Critics of the government’s action have pointed out that other areas of the country have seen far more violence without the imposition of martial law, indicating that the real purpose is to protect the foreign mining interests. Others have pointed out that Perez Molina has failed to seek the ratification of the state of siege by the Guatemalan parliament as required under the country’s constitution.
Daniel Pascual, a representative of the Committee for Peasant Unity (Comité de Unidad Campesina—CUC) came to the area under military control over the weekend to monitor abuses of the local population. In a press conference, he called the state of siege “illegal” and “unnecessary.”
“We believe that if the state does not capture crime bosses or armed groups in these operations, the only thing that they are going to demonstrate is that they used the state of siege to benefit the mining companies and not to establish peace and tranquility in these territories,” Pascual said.
A statement by the Xinka People’s Parliament charged that the Perez Molina government was using the state of siege to round up leaders of the indigenous population. “We fear for the lives of our leaders,” the statement said. “We are returning to the 1980s, with the persecution of leaders, extrajudicial executions and forced disappearances.”
The crackdown has coincided with the on-again, off-again trial of one of Guatemala’s former military dictators from that period, Efrain Rios Montt, and his intelligence chief Jose Rodriguez Sanchez on charges of genocide and crimes against humanity. While the trial began in March, a judge intervened last month ordering the proceedings halted, claiming that judicial errors had not been corrected. The country’s Constitutional Court lifted the order. It was halted again last week, however, pending a ruling on an injunction request filed by the former dictator’s lawyer.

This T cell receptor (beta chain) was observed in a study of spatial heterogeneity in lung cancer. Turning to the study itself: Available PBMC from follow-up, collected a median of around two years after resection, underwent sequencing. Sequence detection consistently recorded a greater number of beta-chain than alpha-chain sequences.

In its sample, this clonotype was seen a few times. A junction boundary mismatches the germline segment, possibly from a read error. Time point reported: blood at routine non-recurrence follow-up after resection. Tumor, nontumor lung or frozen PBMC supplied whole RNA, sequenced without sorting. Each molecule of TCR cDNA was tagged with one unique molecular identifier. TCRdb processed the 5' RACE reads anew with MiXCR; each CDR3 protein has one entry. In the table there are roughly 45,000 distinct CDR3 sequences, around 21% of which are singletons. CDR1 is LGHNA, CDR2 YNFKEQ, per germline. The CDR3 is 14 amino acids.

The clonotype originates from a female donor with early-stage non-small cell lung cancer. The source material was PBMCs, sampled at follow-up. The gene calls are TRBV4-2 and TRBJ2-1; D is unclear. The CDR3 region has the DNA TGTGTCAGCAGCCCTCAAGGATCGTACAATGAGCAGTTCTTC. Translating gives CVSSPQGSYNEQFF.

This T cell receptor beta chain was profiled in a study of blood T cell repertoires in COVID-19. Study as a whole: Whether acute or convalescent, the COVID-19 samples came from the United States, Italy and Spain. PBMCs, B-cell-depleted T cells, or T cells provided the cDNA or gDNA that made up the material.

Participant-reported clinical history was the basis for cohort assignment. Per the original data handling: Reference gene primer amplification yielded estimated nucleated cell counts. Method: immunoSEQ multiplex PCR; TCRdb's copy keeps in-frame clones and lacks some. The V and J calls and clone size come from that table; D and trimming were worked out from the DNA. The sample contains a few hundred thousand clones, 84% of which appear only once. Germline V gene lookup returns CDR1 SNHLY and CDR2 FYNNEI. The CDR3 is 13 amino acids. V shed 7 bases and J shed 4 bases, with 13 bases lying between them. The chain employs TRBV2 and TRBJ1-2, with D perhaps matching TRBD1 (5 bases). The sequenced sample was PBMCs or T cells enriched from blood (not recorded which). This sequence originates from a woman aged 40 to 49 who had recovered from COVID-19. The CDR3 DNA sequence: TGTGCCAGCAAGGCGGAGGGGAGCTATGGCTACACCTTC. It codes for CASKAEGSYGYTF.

The trial has touched raw nerves within the country’s ruling oligarchy. Washington-backed Rios Montt and other dictators carried out a 36-year-long civil war in which some 200,000 Guatemalans were killed, the overwhelming majority of them indigenous peasants and workers and students, who were slaughtered by the military and its paramilitary supporters.
Rios Montt and his co-defendant are charged specifically with a scorched earth campaign that saw the killing of 1,771 Ixil Mayan Indian men, women and children. These were only a fraction of the 80,000 people who were killed or disappeared during the Guatemalan general’s 17 months in power.
Rios Montt, a fundamentalist Christian, was a favorite ally of the Reagan administration during his brief and bloody reign.
Testimony has also implicated the current president, Perez Molina, who was a major in the Guatemalan special forces during Rios Montt’s regime, in ordering the looting and burning of villages and mass executions.
Last month, a group of former Guatemalan officials, many of whom enjoy close ties to Washington, took out a full-page ad in the capital’s newspapers entitled “Betray Peace and Divide Guatemala.” The ad insisted that there had been no genocide in Guatemala—a position stated by Perez Molina himself—and warned that to continue making these charges could lead to a “sharpening of the social and political polarization that would reverse the peace achieved until now.”